InCar Entertainment  - - NEWS - Ed Kramer Edi­tor

Just be­fore go­ing to print with this is­sue, I was ex­tremely sur­prised by a press re­lease with claims that pro­foundly con­tra­dicted my per­cep­tion of the state of af­fairs in in-car en­ter­tain­ment and, more specif­i­cally, mu­sic con­sump­tion.

With the IoT (In­ter­net of Things) pen­e­trat­ing just about ev­ery tech­ni­cal and con­sumer as­pect of our lives, it was sur­pris­ing to find that, ac­cord­ing to a GfK Aus­tralian Share of Au­dio study, the good ole’ ra­dio is still, by a very large mar­gin, the pre­ferred en­ter­tain­ment choice in the car. Yes, the claim is that 80 per­cent of our mu­sic lis­ten­ing in the car is to broad­cast ra­dio (pre­sum­ably in­clud­ing DAB+) while way down in use at 12 per­cent is our own col­lec­tion of rips, CDs, down­loads, etc.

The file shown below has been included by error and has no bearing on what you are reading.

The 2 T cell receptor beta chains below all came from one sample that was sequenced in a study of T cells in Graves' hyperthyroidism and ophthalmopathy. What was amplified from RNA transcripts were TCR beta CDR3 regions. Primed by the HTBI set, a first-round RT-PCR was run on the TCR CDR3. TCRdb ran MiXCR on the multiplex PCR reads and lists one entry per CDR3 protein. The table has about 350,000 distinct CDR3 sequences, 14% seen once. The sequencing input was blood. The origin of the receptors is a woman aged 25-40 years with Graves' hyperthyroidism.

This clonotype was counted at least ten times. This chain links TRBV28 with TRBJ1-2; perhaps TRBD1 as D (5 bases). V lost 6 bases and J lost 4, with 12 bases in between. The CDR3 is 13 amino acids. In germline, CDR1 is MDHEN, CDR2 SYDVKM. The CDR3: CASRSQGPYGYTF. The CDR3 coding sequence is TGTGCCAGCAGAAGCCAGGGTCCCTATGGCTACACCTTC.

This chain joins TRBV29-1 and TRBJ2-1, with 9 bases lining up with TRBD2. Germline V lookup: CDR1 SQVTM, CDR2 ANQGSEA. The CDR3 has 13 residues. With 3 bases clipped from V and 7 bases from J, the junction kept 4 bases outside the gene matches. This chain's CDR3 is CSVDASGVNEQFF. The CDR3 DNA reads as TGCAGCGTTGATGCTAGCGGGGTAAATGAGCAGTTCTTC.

De­spite the stream­ing ca­pa­bil­i­ties of most head units – whether in-built or via mat­ing to your smart de­vice – on­line stream­ing ser­vices such as Pan­dora, Spo­tify and oth­ers ac­counts for only a mea­gre three per­cent of in-car use.

The study ex­am­ined en­ter­tain­ment habits in­clud­ing where and how Aus­tralians con­sume all forms of au­dio, tak­ing into ac­count in-car ra­dio, stream­ing, on­line mu­sic video and pod­cast spa­ces. What to make of this and what does it mean? Well, it’s hard to know what to make of this other than to of­fer a view that de­spite tech­nol­ogy ad­vance­ments and new av­enues for mu­sic de­liv­ery we tend to hang on to fa­mil­iar things and con­ser­va­tively move for­ward. That is in stark con­trast to what is nor­mally Aus­tralians’ early adop­tion of all things new tech when it comes to hard­ware.

Per­haps once mo­bile plans be­come more data-gen­er­ous and cost ef­fec­tive the pen­du­lum will swing back to on­line ser­vices and this is where tra­di­tional ra­dio broad­cast­ers will need to have their fin­gers on the pulse.

But make no mis­take, things will most surely change and, move for­ward, we in­deed will.

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